On Teaching the Introductory Paragraph

This year I'm really honing in on the basics of writing with my 11th-grade honors ELA students.
One challenge I've had in recent years has been getting good introductory paragraphs. This year I decided to introduce a formula that kids could use.

I waited until I had graded first drafts of our first essay of the class--an explanatory essay based on a quote from "King Kamehameha III's Feathered Cape" by Richard Kurin.

I began by praising three writers whose introductions had been exemplary--being careful to point out two key terms, their "hook" sentence that opened the essay, and their thesis statement.

Next, I set up this graphic on the board, pointing out the wide application of the opening sentence, and how the writers used the rest of the paragraph to set up their thesis.

Then, I put a sample thesis statement on the board (related to the essay students, themselves, had written). I created "hooks" for the essay based on five, general ideas, and then I showed how I would use 2-3 sentences to connect the hook to the thesis I had written previously.

(Later, many students admitted they struggled starting with the hook to an essay. I encouraged them to start with the thesis, then, and add a hook later as part of the revision process.)

Putting the Introduction in Practice

Three students had already created exemplary introductions. I put their thesis statements on a Google Slide, then I had other students choose one of the thesis statements and create a proper introduction for it--starting with a hook, then connecting it to the original writer's thesis.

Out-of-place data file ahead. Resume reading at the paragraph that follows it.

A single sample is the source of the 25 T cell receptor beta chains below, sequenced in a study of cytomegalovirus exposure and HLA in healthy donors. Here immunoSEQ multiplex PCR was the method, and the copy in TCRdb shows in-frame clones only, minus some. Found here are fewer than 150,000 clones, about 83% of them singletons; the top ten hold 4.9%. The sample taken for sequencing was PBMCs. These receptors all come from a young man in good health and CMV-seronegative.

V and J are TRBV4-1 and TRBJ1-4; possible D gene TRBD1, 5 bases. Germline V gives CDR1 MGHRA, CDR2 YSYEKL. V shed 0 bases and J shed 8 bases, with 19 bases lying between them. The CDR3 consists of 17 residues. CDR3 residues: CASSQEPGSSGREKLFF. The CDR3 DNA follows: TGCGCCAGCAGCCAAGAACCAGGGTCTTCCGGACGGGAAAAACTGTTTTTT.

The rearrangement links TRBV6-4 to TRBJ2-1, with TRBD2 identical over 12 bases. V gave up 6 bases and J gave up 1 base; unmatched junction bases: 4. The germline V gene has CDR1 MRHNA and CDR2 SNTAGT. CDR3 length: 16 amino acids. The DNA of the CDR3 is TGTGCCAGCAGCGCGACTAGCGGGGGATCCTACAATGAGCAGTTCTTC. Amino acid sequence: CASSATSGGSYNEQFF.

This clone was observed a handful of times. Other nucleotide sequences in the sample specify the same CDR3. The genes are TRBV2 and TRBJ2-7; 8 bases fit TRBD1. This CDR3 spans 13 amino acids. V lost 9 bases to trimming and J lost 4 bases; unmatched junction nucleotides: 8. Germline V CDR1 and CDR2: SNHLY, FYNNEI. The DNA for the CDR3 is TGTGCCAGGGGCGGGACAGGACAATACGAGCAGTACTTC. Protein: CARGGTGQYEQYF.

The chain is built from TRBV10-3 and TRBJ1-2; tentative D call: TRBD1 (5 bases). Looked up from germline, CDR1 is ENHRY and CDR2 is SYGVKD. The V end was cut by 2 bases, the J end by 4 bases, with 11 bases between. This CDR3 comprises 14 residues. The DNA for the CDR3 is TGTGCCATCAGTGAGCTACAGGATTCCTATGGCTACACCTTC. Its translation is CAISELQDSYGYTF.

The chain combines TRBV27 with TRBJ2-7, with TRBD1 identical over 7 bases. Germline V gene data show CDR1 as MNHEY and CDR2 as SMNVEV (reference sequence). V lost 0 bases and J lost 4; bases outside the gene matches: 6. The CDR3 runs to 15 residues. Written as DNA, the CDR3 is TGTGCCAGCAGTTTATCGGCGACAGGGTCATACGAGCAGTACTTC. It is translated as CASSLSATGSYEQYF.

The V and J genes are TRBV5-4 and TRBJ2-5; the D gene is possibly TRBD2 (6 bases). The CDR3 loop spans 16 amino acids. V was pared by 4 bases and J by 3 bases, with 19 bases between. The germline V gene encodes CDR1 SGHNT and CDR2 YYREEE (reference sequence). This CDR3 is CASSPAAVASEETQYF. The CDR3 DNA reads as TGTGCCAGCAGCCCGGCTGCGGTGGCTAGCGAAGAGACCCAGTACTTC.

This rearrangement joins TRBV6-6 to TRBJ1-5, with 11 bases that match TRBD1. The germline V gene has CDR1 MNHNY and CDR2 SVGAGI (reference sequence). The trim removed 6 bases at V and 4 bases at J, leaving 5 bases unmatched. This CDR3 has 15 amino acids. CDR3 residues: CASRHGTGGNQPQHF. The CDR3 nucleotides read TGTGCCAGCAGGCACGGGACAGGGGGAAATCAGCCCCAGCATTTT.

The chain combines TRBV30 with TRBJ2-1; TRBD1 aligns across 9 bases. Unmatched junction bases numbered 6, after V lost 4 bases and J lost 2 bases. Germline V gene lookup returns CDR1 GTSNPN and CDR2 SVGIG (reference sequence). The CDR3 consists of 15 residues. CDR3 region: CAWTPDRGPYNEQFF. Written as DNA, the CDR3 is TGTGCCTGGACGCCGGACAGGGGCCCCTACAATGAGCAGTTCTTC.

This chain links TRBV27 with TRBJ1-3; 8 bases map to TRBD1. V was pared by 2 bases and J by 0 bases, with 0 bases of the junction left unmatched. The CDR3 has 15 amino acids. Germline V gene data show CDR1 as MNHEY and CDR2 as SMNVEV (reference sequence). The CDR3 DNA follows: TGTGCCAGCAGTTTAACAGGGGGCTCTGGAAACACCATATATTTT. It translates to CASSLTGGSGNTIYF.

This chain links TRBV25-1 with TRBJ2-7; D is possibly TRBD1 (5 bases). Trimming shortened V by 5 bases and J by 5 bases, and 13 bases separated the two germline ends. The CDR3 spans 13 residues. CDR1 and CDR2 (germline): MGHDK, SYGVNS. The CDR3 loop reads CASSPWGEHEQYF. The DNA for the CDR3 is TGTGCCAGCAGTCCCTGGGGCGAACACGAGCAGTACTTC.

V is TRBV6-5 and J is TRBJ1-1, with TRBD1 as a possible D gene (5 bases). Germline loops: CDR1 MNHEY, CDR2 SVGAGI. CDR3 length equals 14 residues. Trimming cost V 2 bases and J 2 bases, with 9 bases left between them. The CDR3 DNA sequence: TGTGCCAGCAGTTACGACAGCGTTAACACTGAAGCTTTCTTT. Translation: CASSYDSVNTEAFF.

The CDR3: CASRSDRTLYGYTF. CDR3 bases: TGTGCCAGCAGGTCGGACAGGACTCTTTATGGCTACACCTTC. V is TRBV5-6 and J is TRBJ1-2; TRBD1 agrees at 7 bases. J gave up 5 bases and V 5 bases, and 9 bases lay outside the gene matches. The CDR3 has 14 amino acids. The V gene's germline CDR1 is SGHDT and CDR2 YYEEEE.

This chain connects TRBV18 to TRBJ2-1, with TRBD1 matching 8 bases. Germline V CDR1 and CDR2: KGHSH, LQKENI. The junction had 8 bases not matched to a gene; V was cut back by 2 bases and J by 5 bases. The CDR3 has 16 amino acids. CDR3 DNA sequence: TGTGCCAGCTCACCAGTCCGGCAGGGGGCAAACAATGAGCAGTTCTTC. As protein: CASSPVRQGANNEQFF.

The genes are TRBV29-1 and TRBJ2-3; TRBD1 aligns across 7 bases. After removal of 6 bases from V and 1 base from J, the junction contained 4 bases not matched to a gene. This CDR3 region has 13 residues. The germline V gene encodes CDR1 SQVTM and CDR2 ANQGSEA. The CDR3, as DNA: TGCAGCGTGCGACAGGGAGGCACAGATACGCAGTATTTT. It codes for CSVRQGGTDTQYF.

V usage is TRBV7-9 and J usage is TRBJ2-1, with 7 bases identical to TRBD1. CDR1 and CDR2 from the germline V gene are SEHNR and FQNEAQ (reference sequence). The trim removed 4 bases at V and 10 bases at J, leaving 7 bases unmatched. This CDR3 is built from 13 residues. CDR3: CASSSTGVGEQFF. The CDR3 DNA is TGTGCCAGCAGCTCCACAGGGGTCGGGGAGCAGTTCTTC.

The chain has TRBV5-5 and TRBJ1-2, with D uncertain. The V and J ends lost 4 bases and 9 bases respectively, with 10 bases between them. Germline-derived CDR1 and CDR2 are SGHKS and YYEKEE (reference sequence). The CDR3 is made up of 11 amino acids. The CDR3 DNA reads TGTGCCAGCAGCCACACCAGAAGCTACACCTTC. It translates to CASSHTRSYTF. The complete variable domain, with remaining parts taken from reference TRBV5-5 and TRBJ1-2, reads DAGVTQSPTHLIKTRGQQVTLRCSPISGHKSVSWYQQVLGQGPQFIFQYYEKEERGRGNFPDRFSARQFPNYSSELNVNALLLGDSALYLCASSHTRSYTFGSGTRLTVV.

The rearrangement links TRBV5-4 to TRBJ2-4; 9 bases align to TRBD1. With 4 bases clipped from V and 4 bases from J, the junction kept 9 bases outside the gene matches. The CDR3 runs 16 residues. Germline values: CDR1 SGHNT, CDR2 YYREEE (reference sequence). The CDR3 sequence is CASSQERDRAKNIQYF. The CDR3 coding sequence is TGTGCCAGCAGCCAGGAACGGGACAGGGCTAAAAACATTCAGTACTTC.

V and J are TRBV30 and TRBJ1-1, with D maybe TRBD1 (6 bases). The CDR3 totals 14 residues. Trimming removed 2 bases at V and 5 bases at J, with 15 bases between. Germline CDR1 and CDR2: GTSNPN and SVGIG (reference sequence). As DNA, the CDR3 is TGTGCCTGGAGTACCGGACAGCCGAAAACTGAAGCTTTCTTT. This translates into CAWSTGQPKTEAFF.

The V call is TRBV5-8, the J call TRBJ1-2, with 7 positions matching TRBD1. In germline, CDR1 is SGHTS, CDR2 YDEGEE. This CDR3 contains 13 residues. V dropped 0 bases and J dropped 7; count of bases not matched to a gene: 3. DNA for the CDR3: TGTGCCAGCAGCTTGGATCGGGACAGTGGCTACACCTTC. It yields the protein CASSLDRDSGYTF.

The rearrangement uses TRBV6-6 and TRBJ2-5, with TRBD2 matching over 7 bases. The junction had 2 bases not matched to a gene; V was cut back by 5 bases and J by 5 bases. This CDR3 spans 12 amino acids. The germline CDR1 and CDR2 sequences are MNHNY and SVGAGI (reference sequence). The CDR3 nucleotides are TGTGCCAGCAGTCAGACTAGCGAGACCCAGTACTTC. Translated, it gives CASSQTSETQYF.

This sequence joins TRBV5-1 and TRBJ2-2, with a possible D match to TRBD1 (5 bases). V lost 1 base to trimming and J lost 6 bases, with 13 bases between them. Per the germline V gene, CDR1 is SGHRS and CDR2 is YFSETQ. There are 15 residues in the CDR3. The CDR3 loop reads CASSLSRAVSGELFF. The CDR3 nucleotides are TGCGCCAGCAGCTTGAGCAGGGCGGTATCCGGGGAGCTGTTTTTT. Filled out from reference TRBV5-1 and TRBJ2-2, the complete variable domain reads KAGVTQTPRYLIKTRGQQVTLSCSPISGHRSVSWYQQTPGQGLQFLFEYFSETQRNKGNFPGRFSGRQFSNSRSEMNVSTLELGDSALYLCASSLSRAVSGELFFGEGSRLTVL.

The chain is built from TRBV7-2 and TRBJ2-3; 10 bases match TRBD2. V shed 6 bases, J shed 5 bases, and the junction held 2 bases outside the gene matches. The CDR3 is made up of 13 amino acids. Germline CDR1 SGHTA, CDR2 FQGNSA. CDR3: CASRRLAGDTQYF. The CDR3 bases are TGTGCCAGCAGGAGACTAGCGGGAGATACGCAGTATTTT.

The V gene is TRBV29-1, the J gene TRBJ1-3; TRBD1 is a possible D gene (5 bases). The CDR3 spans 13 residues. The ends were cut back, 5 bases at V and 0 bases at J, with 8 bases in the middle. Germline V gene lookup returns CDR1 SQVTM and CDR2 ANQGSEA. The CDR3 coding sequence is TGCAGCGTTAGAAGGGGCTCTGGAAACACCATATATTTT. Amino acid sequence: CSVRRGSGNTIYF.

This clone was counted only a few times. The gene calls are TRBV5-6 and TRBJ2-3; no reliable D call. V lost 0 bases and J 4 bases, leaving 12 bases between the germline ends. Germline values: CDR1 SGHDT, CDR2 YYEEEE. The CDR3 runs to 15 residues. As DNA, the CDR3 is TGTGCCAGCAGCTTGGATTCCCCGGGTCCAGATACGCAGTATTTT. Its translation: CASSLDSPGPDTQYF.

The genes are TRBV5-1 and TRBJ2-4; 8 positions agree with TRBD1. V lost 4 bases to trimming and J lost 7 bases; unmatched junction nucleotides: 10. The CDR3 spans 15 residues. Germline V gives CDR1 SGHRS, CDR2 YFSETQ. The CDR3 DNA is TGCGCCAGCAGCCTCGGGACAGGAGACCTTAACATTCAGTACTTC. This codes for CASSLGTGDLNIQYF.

The three exemplary writers then chose a "winner" of the 'guest-introduction contest.' This gave me one more chance to emphasize the hook sentence, and it also reinforced the work of the top writers in the class.

As a final task, I asked students to write a new introduction for their essay, and describe what they had learned today about writing the introduction. I was pleased to read that about 40% of the students reported that they would replace their current introduction with the new one developed in class.


I'm not much of a "formula" writer. In the past, I have left things vague, leaving windows open for student originality and creativity. But in an ELA class, providing students with formulae--like this pyramid and, yes, the five-paragraph essay--can provide writers with a foundation from which they can build their case.

I would clarify and emphasize that while I 'show' students formulas like the Introduction Pyramid (or the Conclusion Pyramid--which I introduced as we revised the next writing activity), but I don't teach them. It's a tool that many students will find useful, but it's not a requirement for great high school writing.